Clouds and Climate Tipping Points
Low clouds over subtropical oceans cool Earth’s climate because they reflect most of the sunlight shining on them back to space. It is unclear, however, how the clouds themselves change with climate; this gives rise to large uncertainties in climate change projections. In his April 24 Watson Lecture, Tapio Schneider will show how advances in computing and satellite observations are enabling breakthroughs in the accuracy of climate projections. Such advances have already revealed a tipping point of the climate system: if greenhouse gas concentrations rise high enough, subtropical low clouds may melt away, triggering dramatic global warming.
Schneider is the Theodore Y. Wu Professor of Environmental Science and Engineering and a Jet Propulsion Laboratory senior research scientist. His research focuses on the climate dynamics of Earth and other planets. His goal is to develop theories of climate and to advance climate modeling, to better understand and predict climate changes. Schneider received his PhD from Princeton University in 2001. He started at Caltech as an assistant professor in 2002, becoming an associate professor in 2008 and a professor in 2009. He was named Gilloon Professor in 2010 and Wu Professor in 2018. He was also the director of the Ronald and Maxine Linde Center for Global and Environmental Science from 2011 to 2012 and began working as a senior research scientist at the Jet Propulsion Laboratory in 2016.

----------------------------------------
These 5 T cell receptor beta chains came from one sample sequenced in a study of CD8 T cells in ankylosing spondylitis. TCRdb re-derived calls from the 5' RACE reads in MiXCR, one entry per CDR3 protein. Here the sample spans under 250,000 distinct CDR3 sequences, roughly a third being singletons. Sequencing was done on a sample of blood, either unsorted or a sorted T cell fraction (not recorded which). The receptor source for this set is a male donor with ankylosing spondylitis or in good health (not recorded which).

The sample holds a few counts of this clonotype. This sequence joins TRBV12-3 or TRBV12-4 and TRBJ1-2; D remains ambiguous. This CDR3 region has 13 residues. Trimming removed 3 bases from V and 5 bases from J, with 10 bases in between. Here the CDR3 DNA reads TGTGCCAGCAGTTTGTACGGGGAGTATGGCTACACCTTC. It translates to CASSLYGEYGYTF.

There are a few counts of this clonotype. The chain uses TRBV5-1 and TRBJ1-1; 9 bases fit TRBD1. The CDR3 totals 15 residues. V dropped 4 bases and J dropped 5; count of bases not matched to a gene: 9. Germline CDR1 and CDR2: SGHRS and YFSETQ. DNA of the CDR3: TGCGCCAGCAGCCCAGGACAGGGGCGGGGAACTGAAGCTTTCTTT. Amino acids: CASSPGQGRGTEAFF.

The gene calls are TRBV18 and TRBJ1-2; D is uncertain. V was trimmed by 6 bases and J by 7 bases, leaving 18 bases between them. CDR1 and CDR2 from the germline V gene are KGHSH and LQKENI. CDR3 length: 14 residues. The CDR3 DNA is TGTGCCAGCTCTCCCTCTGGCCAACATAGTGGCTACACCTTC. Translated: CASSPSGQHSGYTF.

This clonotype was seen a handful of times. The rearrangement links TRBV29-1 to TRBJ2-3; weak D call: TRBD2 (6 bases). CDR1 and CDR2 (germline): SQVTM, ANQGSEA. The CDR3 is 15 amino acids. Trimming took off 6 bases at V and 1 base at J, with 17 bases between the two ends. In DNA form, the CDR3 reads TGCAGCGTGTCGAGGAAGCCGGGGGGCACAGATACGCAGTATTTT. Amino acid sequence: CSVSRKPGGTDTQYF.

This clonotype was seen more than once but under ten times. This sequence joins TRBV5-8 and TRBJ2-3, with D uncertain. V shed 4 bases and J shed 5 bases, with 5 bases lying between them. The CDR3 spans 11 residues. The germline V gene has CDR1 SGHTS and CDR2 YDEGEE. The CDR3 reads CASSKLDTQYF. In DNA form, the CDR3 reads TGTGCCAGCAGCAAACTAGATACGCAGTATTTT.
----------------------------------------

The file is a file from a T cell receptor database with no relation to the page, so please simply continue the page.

The lecture—which will be held at 8 p.m. on Wednesday, April 24, in Beckman Auditorium—is a free event; no tickets or reservations are required.
Named for the late Caltech professor Earnest C. Watson, who founded the series in 1922, the Watson Lectures present Caltech and JPL researchers describing their work to the public. Many past Watson Lectures are available online at Caltech's YouTube site.
Written by Sharon Kaplan